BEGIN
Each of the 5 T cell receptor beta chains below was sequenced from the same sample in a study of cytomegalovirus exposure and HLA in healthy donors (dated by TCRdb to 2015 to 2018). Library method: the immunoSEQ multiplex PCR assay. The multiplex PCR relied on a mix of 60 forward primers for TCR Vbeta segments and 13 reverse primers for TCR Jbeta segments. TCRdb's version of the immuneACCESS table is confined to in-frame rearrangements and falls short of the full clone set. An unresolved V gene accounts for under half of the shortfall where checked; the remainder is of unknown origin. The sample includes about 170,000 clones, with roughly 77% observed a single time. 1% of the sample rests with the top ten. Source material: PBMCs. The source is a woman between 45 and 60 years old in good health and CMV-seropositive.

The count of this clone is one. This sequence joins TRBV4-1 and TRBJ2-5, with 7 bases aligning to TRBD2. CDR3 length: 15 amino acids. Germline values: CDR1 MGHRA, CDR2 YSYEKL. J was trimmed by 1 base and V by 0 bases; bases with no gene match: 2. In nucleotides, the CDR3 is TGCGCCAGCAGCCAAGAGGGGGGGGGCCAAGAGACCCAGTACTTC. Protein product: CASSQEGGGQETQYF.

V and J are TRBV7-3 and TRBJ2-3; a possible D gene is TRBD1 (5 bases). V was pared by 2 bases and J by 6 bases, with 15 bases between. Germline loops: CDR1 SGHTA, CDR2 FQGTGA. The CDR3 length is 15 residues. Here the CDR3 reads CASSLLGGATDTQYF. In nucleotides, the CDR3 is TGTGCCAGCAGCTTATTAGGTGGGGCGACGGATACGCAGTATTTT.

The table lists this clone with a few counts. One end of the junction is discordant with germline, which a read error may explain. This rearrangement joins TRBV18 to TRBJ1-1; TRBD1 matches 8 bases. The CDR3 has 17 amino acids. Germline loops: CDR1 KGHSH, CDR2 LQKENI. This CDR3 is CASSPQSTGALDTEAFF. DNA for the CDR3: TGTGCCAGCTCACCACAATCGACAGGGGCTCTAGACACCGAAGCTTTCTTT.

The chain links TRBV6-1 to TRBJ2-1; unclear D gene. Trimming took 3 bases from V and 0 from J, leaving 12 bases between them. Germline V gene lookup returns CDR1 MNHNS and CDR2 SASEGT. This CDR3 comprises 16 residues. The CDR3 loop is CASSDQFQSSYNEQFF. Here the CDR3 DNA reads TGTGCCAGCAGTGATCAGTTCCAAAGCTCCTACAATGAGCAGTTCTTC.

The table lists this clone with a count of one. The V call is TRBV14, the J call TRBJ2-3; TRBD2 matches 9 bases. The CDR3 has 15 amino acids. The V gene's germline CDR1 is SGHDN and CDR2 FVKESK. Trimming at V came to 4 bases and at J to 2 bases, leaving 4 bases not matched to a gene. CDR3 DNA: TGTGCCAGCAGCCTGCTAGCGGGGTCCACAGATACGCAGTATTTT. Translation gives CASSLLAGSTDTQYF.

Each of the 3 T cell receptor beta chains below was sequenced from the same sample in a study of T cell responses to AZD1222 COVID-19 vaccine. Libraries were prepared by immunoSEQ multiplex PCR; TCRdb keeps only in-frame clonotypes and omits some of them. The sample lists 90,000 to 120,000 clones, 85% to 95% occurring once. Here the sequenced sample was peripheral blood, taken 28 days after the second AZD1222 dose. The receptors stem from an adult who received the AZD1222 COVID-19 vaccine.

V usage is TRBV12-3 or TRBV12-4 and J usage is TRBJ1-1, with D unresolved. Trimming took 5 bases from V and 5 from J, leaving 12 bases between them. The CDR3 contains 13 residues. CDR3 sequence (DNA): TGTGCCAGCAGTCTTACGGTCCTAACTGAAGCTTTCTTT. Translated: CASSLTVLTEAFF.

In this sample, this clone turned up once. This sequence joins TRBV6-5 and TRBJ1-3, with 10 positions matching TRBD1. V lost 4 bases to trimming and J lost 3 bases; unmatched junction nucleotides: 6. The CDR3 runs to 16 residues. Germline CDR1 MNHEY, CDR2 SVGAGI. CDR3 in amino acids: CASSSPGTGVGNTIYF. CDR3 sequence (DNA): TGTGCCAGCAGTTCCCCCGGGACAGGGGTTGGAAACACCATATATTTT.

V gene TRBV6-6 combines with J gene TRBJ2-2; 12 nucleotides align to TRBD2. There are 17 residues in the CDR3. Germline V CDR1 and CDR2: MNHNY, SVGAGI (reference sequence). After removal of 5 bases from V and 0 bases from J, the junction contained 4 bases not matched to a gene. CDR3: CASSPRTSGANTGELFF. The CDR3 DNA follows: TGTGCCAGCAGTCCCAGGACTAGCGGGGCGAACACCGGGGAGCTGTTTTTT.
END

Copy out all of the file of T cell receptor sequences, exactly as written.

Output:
Each of the 5 T cell receptor beta chains below was sequenced from the same sample in a study of cytomegalovirus exposure and HLA in healthy donors (dated by TCRdb to 2015 to 2018). Library method: the immunoSEQ multiplex PCR assay. The multiplex PCR relied on a mix of 60 forward primers for TCR Vbeta segments and 13 reverse primers for TCR Jbeta segments. TCRdb's version of the immuneACCESS table is confined to in-frame rearrangements and falls short of the full clone set. An unresolved V gene accounts for under half of the shortfall where checked; the remainder is of unknown origin. The sample includes about 170,000 clones, with roughly 77% observed a single time. 1% of the sample rests with the top ten. Source material: PBMCs. The source is a woman between 45 and 60 years old in good health and CMV-seropositive.

The count of this clone is one. This sequence joins TRBV4-1 and TRBJ2-5, with 7 bases aligning to TRBD2. CDR3 length: 15 amino acids. Germline values: CDR1 MGHRA, CDR2 YSYEKL. J was trimmed by 1 base and V by 0 bases; bases with no gene match: 2. In nucleotides, the CDR3 is TGCGCCAGCAGCCAAGAGGGGGGGGGCCAAGAGACCCAGTACTTC. Protein product: CASSQEGGGQETQYF.

V and J are TRBV7-3 and TRBJ2-3; a possible D gene is TRBD1 (5 bases). V was pared by 2 bases and J by 6 bases, with 15 bases between. Germline loops: CDR1 SGHTA, CDR2 FQGTGA. The CDR3 length is 15 residues. Here the CDR3 reads CASSLLGGATDTQYF. In nucleotides, the CDR3 is TGTGCCAGCAGCTTATTAGGTGGGGCGACGGATACGCAGTATTTT.

The table lists this clone with a few counts. One end of the junction is discordant with germline, which a read error may explain. This rearrangement joins TRBV18 to TRBJ1-1; TRBD1 matches 8 bases. The CDR3 has 17 amino acids. Germline loops: CDR1 KGHSH, CDR2 LQKENI. This CDR3 is CASSPQSTGALDTEAFF. DNA for the CDR3: TGTGCCAGCTCACCACAATCGACAGGGGCTCTAGACACCGAAGCTTTCTTT.

The chain links TRBV6-1 to TRBJ2-1; unclear D gene. Trimming took 3 bases from V and 0 from J, leaving 12 bases between them. Germline V gene lookup returns CDR1 MNHNS and CDR2 SASEGT. This CDR3 comprises 16 residues. The CDR3 loop is CASSDQFQSSYNEQFF. Here the CDR3 DNA reads TGTGCCAGCAGTGATCAGTTCCAAAGCTCCTACAATGAGCAGTTCTTC.

The table lists this clone with a count of one. The V call is TRBV14, the J call TRBJ2-3; TRBD2 matches 9 bases. The CDR3 has 15 amino acids. The V gene's germline CDR1 is SGHDN and CDR2 FVKESK. Trimming at V came to 4 bases and at J to 2 bases, leaving 4 bases not matched to a gene. CDR3 DNA: TGTGCCAGCAGCCTGCTAGCGGGGTCCACAGATACGCAGTATTTT. Translation gives CASSLLAGSTDTQYF.

Each of the 3 T cell receptor beta chains below was sequenced from the same sample in a study of T cell responses to AZD1222 COVID-19 vaccine. Libraries were prepared by immunoSEQ multiplex PCR; TCRdb keeps only in-frame clonotypes and omits some of them. The sample lists 90,000 to 120,000 clones, 85% to 95% occurring once. Here the sequenced sample was peripheral blood, taken 28 days after the second AZD1222 dose. The receptors stem from an adult who received the AZD1222 COVID-19 vaccine.

V usage is TRBV12-3 or TRBV12-4 and J usage is TRBJ1-1, with D unresolved. Trimming took 5 bases from V and 5 from J, leaving 12 bases between them. The CDR3 contains 13 residues. CDR3 sequence (DNA): TGTGCCAGCAGTCTTACGGTCCTAACTGAAGCTTTCTTT. Translated: CASSLTVLTEAFF.

In this sample, this clone turned up once. This sequence joins TRBV6-5 and TRBJ1-3, with 10 positions matching TRBD1. V lost 4 bases to trimming and J lost 3 bases; unmatched junction nucleotides: 6. The CDR3 runs to 16 residues. Germline CDR1 MNHEY, CDR2 SVGAGI. CDR3 in amino acids: CASSSPGTGVGNTIYF. CDR3 sequence (DNA): TGTGCCAGCAGTTCCCCCGGGACAGGGGTTGGAAACACCATATATTTT.

V gene TRBV6-6 combines with J gene TRBJ2-2; 12 nucleotides align to TRBD2. There are 17 residues in the CDR3. Germline V CDR1 and CDR2: MNHNY, SVGAGI (reference sequence). After removal of 5 bases from V and 0 bases from J, the junction contained 4 bases not matched to a gene. CDR3: CASSPRTSGANTGELFF. The CDR3 DNA follows: TGTGCCAGCAGTCCCAGGACTAGCGGGGCGAACACCGGGGAGCTGTTTTTT.